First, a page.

Do you have issues with your gut? There are five things you should pay attention to, as they have a bad impact on our gut.
The first thing to pay attention to is diet. As you can imagine modern and processed food is bad for the gut.
We should be getting 25 – 30 grams of fiber on average. In reality, on average American gets only 15 grams. Will Bulsiewics says:
“Compared to the Hadza of Tanzania, some of the last remaining communities of hunter-gatherers, people in the U.S. have about 40% less microbial diversity in the gut. This leads us to believe that we’ve essentially lost 40% of what we’re supposed to have as humans. To an extent it’s reversible, but this study shows that we might be in a place where we’re impaired from the get-go.”
In the absence of fiber food, we have excessive consumption of animal products which also hurts the gut microbiome.
Antibiotics in Food and Medicine
The Center for Disease Control and Prevention estimates that approximately 30% of antibiotics prescribed are completely unnecessary. This can be extremely dangerous. Even if you are doing your best to avoid antibiotic prescription, there is still a high possibility of exposure. According to the finding from the American Gut Project research from 2018, scientists detected antibiotics in fecal samples from those who haven’t been taking any antibiotics previously.
As Bulsiewics said:
“Around 80% of the antibiotics in our country are actually administered to livestock as a part of animal agriculture.”
We need more research to determine the implications of antibiotics given to animals that end up in human bodies and how that impacts the gut.
The Impact of Nature
“What we’ve come to learn about through the American Gut Project is that their gut is really an extension of their greater environment. They actually have bacteria in the gut that are specific to zebra skin. They’re really touching nature all the time and therefore reinforcing this extremely diverse microbiome. There’s also an enormous amount of skin-to-skin contact. They’re wearing no clothes much of the time, children are always on the backs, bellies, or shoulders and passed around from person to person.”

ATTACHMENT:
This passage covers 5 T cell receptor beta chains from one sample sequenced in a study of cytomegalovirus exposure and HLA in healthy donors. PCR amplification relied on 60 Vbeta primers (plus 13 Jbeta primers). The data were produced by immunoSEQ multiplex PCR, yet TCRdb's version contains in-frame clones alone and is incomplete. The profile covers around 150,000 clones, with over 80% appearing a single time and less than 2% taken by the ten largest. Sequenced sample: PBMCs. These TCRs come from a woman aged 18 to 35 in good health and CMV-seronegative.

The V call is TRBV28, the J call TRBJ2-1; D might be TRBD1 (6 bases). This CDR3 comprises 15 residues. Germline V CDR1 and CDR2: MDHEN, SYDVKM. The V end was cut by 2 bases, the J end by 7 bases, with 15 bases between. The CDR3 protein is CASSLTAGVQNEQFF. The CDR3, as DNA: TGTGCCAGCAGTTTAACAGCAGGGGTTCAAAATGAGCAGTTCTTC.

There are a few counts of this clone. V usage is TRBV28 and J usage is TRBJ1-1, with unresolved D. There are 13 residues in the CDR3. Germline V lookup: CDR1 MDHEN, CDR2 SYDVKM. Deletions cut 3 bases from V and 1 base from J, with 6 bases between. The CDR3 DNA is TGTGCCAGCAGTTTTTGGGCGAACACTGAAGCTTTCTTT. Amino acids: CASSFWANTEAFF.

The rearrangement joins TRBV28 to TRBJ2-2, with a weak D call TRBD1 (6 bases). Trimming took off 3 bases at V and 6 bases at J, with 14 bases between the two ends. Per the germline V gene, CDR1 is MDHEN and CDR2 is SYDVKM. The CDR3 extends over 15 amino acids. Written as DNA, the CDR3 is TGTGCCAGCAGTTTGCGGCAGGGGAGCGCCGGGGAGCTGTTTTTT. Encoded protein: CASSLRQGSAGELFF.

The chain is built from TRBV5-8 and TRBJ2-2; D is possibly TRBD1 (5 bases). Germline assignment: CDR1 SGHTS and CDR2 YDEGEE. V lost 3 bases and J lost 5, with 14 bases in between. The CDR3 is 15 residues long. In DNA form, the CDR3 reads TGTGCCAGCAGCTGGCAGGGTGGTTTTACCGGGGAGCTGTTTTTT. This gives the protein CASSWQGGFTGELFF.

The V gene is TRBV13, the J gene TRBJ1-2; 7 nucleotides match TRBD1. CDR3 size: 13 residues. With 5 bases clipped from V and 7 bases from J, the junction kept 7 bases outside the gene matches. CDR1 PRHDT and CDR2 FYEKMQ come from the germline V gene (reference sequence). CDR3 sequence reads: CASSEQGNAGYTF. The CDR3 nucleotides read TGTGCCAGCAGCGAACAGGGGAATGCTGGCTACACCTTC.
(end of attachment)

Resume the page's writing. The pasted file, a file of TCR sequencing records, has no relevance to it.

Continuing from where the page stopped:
Being in touch with nature is crucial. It has an impact on damages already done by the food you eat and antibiotics that you might be taking. Nature is constantly reinforcing the recovery of your body and your mental and physical health, including your gut health as well.
Glyphosate is showing up more in food and human bodies that we would expect. In a recent study by the Environmental Working Group, glyphosate is in 21 oat-based cereals and popular snacks.
Furthermore, there is concern about glyphosate’s effect on the quality of soil, as it has an impact on the quality of crops and therefore on our gut.
Stress and Poor Sleep
Lack of sleep and stress have an impact on our overall well-being including gut health. The communication between gut and brain is through a gut-brain axis. Poor gut health can also have an impact on our mental health. Also, stress and emotions can mess up our gut health.
We know more about our overall health than we ever did. One of the solutions for improving gut health is taking probiotics. When you take a probiotic supplement, you add more good bacteria to your gut. There is evidence that probiotics are beneficial for managing issues such as diarrhea caused by antibiotics.
There are also lifestyle choices that we can do to support the microbiome. These are getting enough sleep, eating more plants, exercising, meditation to elevate stress, opting for organic foods, spending time in nature, and supporting the sustainable agricultural initiative.